Marlborough Primary School




Cultivating curiosity through knowledge and enquiry.





“Our greatest weakness in life is giving up. The most certain way to succeed is always to just try one more time.” – Thomas A Edison

We take a ‘hands on’ approach to science learning at Marlborough Primary school. The science curriculum encourages children to develop an enquiring mind, to hypothesise, predict and question the world around them. Practical investigations and experiments underpin our intent for the science curriculum, allowing children to fully develop their skills as well as gaining hands on practical experience of science in action. Through conducting scientific experiments, we enable children to develop their skills of prediction, following a method, recording results, drawing conclusions and reasoning.

We want all our children to apply the scientific knowledge they have learnt to the real world and understand how science can be used in future careers. Not only this, but we have carefully planned opportunities for children to use all of the working scientifically skills that underpin our curriculum (See progression map). Our science curriculum is ambitious and designed to give all learners including those with SEND the knowledge and skills they need to succeed. Children engage in study across a range of scientific areas including habitats, materials, humans and animals, forces, electricity, light, sound and plants.

How we teach Science

We ensure that the skills required to work and think scientifically are developed progressively throughout children’s time at the school; they can apply their knowledge of science when using equipment, conducting experiments, building arguments and explaining concepts. Key scientific terminology is explicitly taught and children are encouraged to use this vocabulary and explain their thoughts clearly both orally and in written work. We want children to continually ask questions and be curious about their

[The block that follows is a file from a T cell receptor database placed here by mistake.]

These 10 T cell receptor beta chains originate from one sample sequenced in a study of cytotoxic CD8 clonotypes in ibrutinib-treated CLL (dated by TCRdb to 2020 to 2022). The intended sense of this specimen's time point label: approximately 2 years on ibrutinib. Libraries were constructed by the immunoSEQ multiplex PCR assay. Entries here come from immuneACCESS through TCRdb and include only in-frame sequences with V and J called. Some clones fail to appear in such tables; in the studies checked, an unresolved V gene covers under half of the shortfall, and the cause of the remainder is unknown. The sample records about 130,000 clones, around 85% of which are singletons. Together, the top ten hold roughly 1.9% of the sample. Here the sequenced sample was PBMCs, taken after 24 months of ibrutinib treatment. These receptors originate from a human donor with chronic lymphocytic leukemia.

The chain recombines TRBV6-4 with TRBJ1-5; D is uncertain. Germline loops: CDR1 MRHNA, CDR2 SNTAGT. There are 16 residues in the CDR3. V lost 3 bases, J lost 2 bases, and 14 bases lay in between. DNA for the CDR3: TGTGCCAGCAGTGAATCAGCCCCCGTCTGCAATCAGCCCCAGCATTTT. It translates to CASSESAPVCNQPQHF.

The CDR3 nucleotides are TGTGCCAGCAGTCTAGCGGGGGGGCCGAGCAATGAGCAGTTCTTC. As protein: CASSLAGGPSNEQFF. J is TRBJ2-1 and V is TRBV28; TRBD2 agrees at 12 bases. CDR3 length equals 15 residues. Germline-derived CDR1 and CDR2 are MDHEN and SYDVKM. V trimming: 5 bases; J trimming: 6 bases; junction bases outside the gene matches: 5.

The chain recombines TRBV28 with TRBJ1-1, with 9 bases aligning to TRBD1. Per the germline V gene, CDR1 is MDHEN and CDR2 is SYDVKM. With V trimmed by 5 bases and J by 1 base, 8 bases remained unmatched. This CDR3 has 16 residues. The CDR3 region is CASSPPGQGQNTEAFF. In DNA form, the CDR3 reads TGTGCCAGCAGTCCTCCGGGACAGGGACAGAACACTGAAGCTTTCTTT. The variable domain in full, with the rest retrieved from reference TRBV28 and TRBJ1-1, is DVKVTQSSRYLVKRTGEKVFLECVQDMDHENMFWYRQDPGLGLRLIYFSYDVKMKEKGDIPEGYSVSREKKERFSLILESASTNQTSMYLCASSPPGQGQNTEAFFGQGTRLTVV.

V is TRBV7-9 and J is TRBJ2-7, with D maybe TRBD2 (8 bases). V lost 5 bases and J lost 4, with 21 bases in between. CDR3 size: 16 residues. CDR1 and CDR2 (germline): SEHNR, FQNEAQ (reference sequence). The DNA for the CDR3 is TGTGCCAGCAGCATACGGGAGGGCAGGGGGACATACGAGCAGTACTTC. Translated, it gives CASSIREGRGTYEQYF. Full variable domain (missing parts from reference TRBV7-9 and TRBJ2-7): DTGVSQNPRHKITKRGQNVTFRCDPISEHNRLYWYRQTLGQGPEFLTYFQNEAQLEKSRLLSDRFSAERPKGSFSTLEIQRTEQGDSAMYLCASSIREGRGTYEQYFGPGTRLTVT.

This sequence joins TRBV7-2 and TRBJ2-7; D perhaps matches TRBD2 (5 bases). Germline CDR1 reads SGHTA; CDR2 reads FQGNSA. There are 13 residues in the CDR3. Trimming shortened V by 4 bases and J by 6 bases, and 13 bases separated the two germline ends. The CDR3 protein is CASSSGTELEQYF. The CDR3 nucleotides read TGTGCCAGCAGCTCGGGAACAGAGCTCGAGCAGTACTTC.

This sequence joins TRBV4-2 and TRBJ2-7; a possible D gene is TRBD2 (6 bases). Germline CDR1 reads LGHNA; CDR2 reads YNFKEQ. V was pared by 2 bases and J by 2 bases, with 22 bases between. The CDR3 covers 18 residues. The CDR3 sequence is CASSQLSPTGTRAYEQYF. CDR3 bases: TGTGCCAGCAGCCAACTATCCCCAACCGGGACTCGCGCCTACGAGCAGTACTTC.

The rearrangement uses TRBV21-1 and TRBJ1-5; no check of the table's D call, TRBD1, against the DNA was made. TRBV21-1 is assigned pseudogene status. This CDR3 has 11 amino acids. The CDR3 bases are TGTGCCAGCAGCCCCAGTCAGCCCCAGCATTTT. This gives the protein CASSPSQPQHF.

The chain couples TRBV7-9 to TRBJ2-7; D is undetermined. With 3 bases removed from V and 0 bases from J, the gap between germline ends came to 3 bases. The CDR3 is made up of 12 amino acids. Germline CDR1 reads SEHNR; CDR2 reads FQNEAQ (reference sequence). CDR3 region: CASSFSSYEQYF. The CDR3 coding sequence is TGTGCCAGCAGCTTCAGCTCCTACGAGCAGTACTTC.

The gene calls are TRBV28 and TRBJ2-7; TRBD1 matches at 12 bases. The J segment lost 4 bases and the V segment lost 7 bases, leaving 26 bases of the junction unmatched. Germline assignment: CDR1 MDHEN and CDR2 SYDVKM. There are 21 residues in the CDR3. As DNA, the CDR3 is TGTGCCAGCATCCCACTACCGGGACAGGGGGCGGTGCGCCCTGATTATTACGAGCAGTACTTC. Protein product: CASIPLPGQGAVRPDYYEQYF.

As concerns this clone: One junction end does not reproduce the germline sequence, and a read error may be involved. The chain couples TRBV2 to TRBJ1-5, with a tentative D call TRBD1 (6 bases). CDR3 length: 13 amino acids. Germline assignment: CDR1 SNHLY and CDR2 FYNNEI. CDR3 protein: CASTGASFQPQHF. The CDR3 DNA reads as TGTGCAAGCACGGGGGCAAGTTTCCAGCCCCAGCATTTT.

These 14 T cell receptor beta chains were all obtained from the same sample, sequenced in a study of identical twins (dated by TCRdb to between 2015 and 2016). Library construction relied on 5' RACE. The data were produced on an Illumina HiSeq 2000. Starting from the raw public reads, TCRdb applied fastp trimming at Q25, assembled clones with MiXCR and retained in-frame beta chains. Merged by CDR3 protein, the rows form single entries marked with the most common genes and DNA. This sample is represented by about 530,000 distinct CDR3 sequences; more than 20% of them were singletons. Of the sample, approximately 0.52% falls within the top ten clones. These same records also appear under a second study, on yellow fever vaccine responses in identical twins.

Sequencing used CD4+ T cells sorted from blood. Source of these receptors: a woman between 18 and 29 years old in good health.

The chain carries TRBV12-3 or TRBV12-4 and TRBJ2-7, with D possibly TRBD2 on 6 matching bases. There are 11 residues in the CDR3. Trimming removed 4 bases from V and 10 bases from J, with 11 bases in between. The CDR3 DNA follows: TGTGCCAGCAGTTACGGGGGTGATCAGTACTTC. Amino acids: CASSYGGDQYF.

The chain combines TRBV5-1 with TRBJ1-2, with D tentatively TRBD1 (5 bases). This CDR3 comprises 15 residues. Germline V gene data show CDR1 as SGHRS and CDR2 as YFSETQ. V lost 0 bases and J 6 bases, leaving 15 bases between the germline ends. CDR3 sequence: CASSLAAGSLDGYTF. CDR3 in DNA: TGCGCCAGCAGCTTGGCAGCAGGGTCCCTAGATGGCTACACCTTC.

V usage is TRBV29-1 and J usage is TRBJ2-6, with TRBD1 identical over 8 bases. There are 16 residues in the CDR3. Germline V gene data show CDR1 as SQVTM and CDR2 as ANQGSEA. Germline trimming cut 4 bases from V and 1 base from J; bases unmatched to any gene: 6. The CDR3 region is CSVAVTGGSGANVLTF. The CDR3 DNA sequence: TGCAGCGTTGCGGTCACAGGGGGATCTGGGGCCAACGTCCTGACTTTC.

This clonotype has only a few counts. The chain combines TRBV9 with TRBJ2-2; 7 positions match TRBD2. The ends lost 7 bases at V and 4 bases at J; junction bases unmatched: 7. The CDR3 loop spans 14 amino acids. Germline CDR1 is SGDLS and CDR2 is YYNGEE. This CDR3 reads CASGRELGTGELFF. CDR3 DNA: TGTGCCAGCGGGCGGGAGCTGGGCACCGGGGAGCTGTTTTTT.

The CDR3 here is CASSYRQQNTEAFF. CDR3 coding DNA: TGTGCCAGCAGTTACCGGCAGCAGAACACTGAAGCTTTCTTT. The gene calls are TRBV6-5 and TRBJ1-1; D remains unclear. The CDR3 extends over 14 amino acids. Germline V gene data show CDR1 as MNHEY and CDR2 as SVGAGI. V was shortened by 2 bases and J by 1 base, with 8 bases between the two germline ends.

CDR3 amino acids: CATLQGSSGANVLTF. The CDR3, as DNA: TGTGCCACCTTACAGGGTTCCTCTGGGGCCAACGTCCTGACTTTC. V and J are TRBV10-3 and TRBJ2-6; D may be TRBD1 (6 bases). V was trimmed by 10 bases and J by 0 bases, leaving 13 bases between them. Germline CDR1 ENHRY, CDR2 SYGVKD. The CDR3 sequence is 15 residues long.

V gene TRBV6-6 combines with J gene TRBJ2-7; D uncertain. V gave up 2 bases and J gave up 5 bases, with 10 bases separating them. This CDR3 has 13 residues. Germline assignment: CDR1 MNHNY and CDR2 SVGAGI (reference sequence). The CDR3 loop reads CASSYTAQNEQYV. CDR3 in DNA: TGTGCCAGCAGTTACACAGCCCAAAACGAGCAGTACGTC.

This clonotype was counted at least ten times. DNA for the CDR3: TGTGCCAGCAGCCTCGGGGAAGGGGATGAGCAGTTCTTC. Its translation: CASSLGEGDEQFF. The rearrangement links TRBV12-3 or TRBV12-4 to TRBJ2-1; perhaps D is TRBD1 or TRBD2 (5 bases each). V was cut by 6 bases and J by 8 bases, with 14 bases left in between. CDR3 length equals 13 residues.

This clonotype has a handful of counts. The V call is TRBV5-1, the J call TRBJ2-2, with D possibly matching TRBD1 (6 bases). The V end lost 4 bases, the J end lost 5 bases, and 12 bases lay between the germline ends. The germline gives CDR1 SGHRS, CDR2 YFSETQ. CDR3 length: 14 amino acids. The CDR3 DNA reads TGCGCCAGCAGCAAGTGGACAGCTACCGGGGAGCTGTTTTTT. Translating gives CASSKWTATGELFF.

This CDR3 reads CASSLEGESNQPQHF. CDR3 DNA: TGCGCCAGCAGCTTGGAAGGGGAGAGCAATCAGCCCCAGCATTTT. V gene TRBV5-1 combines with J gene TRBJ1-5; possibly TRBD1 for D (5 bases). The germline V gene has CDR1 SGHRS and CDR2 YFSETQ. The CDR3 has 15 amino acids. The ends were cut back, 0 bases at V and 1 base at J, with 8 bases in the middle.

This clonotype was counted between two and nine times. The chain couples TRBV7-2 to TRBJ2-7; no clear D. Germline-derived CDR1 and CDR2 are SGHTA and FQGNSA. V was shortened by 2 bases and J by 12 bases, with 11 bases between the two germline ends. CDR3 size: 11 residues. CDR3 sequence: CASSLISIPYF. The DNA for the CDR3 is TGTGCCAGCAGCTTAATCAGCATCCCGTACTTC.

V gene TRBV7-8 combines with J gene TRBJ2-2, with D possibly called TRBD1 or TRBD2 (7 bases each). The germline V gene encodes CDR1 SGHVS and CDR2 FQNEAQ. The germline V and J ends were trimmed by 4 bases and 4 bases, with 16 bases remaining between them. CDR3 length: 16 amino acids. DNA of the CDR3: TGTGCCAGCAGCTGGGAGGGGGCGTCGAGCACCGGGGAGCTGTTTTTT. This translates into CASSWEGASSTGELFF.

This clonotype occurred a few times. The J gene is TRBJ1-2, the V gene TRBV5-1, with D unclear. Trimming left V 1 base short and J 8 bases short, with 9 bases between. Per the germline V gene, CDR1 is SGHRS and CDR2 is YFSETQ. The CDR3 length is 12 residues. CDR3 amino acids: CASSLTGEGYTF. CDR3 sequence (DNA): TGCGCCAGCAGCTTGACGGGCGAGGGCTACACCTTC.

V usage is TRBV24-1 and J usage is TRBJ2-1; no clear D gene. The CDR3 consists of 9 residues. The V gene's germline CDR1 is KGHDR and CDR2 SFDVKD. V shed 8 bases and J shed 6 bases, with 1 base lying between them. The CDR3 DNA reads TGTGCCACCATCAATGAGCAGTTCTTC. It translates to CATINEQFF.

surroundings. We use quality resources such as Reach Out CPD and the Ogden trust to help inform our planning.

In every science lesson we teach at Marlborough, a different type of scientific enquiry is always present throughout. Scientific enquiry describes the processes and skills pupils are taught to use, to find out about the world and how it works. The strands of working scientifically are: 








  Comparative and Fair Testing

In KS2 we complete a range of fair tests to either prove or disprove a given hypothesis. We always make sure our tests are fair and we know which variables to keep the same and which to change. Examples of this include making a range of boats to test water resistance, and testing which material is best for making a parachute! When fair testing, we use the following steps:




      Identifying and Classifying

We can identify and classify a range of living animals and plants based on their characteristics. Living things can be sorted into a series of classifications by using a series of ‘yes’ or ‘no’ questions. We use identifying and classifying in our ‘living things and their habitats’, ‘plants’, ‘animals including humans’ and ‘rocks’ topics.





            Observing over time

Scientists need to observe things over time. How often we need to look depends on what is being observed. For example, if we observe the effect of heat on ice cream, changes will happen rapidly. Conversely, observing the changes of the moon takes just under one month.


 Pattern Seeking:

Pattern Seeking involves observing, recording and analysing data. Patterns give us clues that we can analyse and use to draw conclusions. We use this skill in our electricity topics – where we find out what all circuits need to work effectively. Finally, in our seasonal changes topic, we look at the length of the days relative to the seasons changing.



Reasoning using Secondary Sources

In Science, we often need to use books, search online and watch appropriate films to build our knowledge on the topic. It is always important to consider the source we are gathering our information from. The skill is especially useful in our Earth and Space topic.


Our children: 

  • Develop an enquiring mind
  • Ask and answer their own questions
  • Use different types of scientific enquiry
  • Present their data in a range of ways
  • Make observations and comparisons
  • Identify patterns
  • Use scientific evidence to support their findings
  • Understand how science applies to the real world

Impact is measured through both formative and summative assessment opportunities. Assessment data is collated three time a year to inform an end of year judgement which is reported to parents.